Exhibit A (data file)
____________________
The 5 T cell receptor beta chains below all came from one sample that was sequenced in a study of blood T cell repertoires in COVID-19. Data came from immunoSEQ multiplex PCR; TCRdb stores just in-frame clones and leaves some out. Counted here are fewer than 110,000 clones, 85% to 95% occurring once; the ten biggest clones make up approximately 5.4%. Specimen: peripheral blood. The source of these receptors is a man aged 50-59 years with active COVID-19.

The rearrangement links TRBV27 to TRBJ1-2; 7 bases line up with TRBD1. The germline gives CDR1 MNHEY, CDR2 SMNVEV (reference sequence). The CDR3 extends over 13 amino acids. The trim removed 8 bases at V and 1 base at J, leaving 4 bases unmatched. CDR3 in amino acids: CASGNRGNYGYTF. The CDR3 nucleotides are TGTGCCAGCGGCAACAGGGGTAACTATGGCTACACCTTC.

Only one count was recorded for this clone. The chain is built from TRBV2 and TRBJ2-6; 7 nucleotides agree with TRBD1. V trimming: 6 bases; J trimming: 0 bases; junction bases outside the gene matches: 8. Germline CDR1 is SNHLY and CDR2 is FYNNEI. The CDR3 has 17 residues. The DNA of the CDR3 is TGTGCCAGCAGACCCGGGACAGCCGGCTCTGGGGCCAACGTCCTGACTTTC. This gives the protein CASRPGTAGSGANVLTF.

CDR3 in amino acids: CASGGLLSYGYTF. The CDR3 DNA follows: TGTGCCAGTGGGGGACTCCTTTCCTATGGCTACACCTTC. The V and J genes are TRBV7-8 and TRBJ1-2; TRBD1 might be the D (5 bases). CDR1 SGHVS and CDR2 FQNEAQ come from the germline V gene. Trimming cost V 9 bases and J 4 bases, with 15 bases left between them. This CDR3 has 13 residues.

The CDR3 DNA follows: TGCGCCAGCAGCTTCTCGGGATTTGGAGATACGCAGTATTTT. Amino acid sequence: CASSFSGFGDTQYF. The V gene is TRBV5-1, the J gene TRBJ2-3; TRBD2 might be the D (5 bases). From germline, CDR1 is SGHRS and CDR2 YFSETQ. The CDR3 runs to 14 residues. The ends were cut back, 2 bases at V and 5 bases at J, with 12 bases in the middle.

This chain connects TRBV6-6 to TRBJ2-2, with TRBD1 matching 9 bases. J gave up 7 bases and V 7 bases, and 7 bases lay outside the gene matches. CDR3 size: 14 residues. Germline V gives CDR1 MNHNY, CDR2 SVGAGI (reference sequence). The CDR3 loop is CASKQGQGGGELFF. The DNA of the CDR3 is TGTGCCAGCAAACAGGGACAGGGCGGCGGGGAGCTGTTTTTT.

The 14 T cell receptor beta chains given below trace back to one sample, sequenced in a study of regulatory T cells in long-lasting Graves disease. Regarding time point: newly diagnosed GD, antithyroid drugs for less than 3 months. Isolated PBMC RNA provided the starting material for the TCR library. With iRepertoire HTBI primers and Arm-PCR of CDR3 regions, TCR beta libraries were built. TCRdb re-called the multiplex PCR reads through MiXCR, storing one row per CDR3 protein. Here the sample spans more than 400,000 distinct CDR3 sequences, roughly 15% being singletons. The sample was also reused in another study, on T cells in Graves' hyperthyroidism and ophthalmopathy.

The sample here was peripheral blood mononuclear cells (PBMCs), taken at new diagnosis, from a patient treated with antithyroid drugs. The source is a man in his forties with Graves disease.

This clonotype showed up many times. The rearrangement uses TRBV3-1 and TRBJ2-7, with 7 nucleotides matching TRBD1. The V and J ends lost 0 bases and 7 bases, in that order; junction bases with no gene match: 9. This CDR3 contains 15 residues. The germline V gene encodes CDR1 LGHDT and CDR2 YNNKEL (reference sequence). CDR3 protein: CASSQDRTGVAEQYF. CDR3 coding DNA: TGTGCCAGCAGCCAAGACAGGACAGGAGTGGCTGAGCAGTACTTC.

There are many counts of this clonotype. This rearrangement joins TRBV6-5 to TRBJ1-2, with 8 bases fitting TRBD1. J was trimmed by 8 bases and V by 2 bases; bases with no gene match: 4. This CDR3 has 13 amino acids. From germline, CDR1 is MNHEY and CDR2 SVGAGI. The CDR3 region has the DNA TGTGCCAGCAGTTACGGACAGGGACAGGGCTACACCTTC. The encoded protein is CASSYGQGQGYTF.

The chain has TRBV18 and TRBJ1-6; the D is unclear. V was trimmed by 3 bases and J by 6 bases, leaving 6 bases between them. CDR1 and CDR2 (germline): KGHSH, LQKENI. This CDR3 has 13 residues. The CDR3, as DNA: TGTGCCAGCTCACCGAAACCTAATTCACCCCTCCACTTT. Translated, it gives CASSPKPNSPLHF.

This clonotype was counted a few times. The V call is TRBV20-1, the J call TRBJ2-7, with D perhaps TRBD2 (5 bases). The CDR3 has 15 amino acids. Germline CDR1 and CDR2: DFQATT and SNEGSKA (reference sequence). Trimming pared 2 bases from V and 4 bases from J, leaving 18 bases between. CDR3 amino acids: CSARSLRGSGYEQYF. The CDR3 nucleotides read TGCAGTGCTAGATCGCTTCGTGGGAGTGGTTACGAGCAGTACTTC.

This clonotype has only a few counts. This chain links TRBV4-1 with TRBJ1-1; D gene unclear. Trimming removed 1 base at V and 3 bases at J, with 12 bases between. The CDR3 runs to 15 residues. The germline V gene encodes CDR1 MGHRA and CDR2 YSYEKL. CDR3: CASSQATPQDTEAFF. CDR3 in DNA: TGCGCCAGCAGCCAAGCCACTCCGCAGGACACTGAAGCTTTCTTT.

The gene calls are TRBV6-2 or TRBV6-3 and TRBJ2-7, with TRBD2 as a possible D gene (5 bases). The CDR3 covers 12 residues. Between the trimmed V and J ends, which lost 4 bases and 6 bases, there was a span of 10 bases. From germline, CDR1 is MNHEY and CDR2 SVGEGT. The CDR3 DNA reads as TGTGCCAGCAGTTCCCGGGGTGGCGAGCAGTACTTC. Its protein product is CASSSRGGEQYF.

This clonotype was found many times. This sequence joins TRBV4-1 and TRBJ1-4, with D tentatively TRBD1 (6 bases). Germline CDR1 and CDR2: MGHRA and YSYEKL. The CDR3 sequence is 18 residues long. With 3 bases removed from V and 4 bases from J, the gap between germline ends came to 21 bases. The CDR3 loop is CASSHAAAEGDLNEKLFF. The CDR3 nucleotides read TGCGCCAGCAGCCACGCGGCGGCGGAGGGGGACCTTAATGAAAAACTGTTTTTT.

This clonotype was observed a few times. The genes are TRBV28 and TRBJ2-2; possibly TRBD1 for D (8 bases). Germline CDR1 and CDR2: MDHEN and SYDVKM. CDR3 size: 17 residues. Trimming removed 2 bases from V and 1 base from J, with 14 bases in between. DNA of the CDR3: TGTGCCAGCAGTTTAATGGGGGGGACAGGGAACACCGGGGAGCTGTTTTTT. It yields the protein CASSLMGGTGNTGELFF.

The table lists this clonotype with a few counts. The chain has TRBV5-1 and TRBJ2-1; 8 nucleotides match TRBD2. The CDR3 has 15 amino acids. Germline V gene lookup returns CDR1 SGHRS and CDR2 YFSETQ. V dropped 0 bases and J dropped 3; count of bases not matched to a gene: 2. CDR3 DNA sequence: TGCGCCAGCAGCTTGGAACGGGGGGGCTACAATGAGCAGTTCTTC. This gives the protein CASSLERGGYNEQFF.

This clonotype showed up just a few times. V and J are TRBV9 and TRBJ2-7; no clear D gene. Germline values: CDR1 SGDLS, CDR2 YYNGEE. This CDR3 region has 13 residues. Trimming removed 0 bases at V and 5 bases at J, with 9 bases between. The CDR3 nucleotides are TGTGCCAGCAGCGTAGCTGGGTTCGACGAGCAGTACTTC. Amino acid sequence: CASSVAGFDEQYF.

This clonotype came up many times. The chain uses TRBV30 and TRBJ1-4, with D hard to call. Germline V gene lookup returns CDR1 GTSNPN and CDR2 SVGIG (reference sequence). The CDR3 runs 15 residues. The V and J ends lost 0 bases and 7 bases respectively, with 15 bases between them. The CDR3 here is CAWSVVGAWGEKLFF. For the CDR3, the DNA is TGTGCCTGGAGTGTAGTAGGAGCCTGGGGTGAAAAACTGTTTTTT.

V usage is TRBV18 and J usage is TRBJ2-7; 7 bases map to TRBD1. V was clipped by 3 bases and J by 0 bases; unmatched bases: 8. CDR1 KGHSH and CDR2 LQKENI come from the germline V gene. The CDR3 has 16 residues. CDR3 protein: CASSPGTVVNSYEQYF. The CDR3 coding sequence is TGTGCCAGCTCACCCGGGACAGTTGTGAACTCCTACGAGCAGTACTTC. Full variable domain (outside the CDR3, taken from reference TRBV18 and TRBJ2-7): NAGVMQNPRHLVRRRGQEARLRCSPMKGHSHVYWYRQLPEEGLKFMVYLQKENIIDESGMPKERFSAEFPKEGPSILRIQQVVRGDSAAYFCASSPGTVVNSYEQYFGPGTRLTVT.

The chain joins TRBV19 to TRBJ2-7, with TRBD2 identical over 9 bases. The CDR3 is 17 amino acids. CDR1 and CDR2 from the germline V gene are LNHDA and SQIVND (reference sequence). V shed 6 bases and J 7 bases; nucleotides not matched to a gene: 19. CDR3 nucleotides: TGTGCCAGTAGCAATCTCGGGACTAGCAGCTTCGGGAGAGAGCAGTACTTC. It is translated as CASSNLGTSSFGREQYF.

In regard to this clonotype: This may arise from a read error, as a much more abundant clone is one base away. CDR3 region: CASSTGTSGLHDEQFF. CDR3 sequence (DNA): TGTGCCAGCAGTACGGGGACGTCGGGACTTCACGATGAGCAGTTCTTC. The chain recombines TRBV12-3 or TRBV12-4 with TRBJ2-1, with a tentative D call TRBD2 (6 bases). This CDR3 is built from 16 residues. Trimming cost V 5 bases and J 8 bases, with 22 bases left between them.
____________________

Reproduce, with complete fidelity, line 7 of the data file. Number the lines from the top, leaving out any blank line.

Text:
The 14 T cell receptor beta chains given below trace back to one sample, sequenced in a study of regulatory T cells in long-lasting Graves disease. Regarding time point: newly diagnosed GD, antithyroid drugs for less than 3 months. Isolated PBMC RNA provided the starting material for the TCR library. With iRepertoire HTBI primers and Arm-PCR of CDR3 regions, TCR beta libraries were built. TCRdb re-called the multiplex PCR reads through MiXCR, storing one row per CDR3 protein. Here the sample spans more than 400,000 distinct CDR3 sequences, roughly 15% being singletons. The sample was also reused in another study, on T cells in Graves' hyperthyroidism and ophthalmopathy.